Ask Global Creative Director at Apple Music, who says they’ve ‘really only just learned to listen’.
Zane Lowe has been described as New Zealand’s most successful music export, one of the UK’s top radio broadcasters and is now the creative force behind Apple Music.
Fancy. But as a professional listener myself, it’s the thousands of insightful interviews he’s racked up with artists that interest me. And what helped him learn to listen.
In this article, he follows up with…
‘That’s the simple answer to why I’m able to have such personal conversations with the artists’
What Zane learned was how to make space in a conversation. While listening is a default ability, we sometimes need to fight our social selves in order to truly hear.
He describes his ‘game-changing’ shift…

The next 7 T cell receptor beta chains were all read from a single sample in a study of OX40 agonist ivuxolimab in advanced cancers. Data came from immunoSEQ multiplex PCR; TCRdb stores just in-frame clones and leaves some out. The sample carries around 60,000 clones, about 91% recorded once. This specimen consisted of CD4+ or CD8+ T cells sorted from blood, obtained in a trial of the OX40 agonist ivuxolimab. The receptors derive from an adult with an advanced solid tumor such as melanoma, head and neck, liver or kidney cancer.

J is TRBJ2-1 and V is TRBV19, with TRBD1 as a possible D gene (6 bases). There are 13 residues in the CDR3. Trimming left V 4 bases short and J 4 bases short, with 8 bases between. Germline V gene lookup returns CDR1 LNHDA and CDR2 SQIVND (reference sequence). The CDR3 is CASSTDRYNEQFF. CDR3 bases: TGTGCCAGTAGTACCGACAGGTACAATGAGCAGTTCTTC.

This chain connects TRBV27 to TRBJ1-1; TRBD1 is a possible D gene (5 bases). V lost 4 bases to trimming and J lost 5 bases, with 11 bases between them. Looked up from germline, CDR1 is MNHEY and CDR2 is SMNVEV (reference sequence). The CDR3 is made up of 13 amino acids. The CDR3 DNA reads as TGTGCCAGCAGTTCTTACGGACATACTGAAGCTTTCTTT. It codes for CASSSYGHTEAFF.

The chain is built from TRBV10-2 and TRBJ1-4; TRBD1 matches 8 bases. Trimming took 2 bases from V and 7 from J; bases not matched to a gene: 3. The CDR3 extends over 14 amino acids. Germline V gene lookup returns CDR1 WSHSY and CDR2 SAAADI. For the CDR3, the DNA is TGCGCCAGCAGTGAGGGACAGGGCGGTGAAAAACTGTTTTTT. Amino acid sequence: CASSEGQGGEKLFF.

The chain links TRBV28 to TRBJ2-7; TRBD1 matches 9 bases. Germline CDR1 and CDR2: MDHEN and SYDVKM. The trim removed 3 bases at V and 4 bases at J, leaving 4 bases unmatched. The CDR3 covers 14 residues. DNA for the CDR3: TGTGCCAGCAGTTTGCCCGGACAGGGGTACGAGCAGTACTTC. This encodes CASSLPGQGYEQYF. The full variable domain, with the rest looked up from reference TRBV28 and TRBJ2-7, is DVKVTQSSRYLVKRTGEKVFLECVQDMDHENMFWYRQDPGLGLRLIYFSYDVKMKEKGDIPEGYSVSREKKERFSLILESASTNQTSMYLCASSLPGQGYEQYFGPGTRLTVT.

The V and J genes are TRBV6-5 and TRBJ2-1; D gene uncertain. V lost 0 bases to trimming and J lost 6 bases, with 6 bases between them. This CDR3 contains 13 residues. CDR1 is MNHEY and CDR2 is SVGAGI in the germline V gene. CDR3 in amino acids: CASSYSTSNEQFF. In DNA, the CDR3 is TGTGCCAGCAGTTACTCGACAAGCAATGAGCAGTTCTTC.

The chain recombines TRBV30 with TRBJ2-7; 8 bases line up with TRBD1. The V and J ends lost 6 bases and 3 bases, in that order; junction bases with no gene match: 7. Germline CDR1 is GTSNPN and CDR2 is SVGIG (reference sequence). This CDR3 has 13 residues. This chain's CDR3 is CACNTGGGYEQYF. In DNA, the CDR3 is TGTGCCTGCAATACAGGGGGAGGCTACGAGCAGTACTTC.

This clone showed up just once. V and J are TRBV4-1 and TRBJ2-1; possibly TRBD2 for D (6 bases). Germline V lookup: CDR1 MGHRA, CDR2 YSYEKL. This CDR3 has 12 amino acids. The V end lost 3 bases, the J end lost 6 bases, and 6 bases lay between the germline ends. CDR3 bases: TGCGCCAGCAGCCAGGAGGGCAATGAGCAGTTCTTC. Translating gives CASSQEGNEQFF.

‘I always used to be searching for ways to insert myself into the conversation – I had to learn to wait and to not be afraid of letting someone collect their thoughts. That was a major game-changer for me, it slowed everything down and made me realise that a conversation wasn’t a game of table tennis. So I started to actively force myself to sit in the moment without trying to fill the space’
These same principles apply when interviewing customers, a staple design research technique, and while the old trope of ‘you’re doing well if you can make them cry’ isn’t anything to go by, having people open up to you certainly is.
For someone making headlines for having pop stars ‘open their hearts’ to him, and being referred to as ’pop’s unofficial therapist’ it’s clear Zane has the fundamentals down and he’s had the same ‘ah-ha’ realisation so many researchers have.
I know I was hundreds of interviews in before I could fully embrace the pause like this. Today I look for ways to introduce it.
Whether you’re interviewing a pop star on their career journey or a user of a product or service; fight your urge to fill those gaps, be comfortable with the silence, shut up and learn.
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